The Attorney-General's Department has fingered the shift from landline telephones to IP telephony as the trigger for its secretive data retention proposal.
The proposal came to light in June this year, when reports emerged that the Government could require ISPs to retain web traffic data for law enforcement purposes.
Little detail has been made available so far, with the Attorney-General's Department stating that publicising the proposal "may lead to premature unnecessary debate".
Representatives from the department's telecommunications and surveillance law branch told a senate committee hearing Friday that it intended to develop a "national, systemic approach" as technology evolved.
Describing the "good old days" of landline telephones, Assistant Secretary Catherine Smith noted that IP telephony providers would no longer store users' phone records for billing purposes.
"We were told by industry that they may not be retaining this sort of information into the future," she told the senate inquiry into the adequacy of protections for the privacy of Australians online.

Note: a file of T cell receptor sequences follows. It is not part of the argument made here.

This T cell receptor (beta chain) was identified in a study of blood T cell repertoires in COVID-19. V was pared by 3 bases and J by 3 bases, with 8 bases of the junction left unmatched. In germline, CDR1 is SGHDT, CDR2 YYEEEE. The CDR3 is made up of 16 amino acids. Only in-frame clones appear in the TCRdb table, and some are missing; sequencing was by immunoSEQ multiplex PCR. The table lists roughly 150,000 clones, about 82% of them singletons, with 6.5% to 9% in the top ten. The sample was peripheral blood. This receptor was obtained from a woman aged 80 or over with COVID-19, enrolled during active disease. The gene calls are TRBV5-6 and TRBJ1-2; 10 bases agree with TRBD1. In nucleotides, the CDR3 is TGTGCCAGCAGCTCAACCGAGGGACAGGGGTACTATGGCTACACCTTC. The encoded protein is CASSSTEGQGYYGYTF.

"Over time, as telecommunications services such as voice telephony migrate to voice over internet services, less and less information will be stored."
Smith said the proposal sought to confirm that the industry would "continue to retain what they already retain".
However, she would not disclose what data it would require to be retained, nor when the proposal was first introduced.
She said the department had consulted widely with ISPs, carriers, State and Commonwealth agencies, the Department of Prime Minister and Cabinet, and industry associations such as the Communications Alliance.
But committee member Senator Scott Ludlam argued that "we seem to have missed out all of civil society, the public and parliament, and the industry associations have been bound by non-disclosure agreements".
Australian Federal Police Assistant Commissioner Neil Gaughan told the committee about a 2008 child abuse investigation, Operation Centurion, that required police to access IP addresses and metadata to identify offenders.
"All I'm asking for here is for the status quo to remain," Gaughan said.
"I think the balance [between privacy and law enforcement capability] is right at the moment; we get access to the metadata which is what we ask to be retained."
The data retention proposal has been criticised by privacy advocates and organisations such as Electronics Frontiers Australia.
EFA chair Colin Jacobs told the committee that retained metadata could be used to build invasive profiles of citizens' habits.
"I haven't heard a compelling case that the system we have right now is broken," he said.
"Until I hear a compelling case that there just isn't enough data... we certainly cannot support that data retention proposal."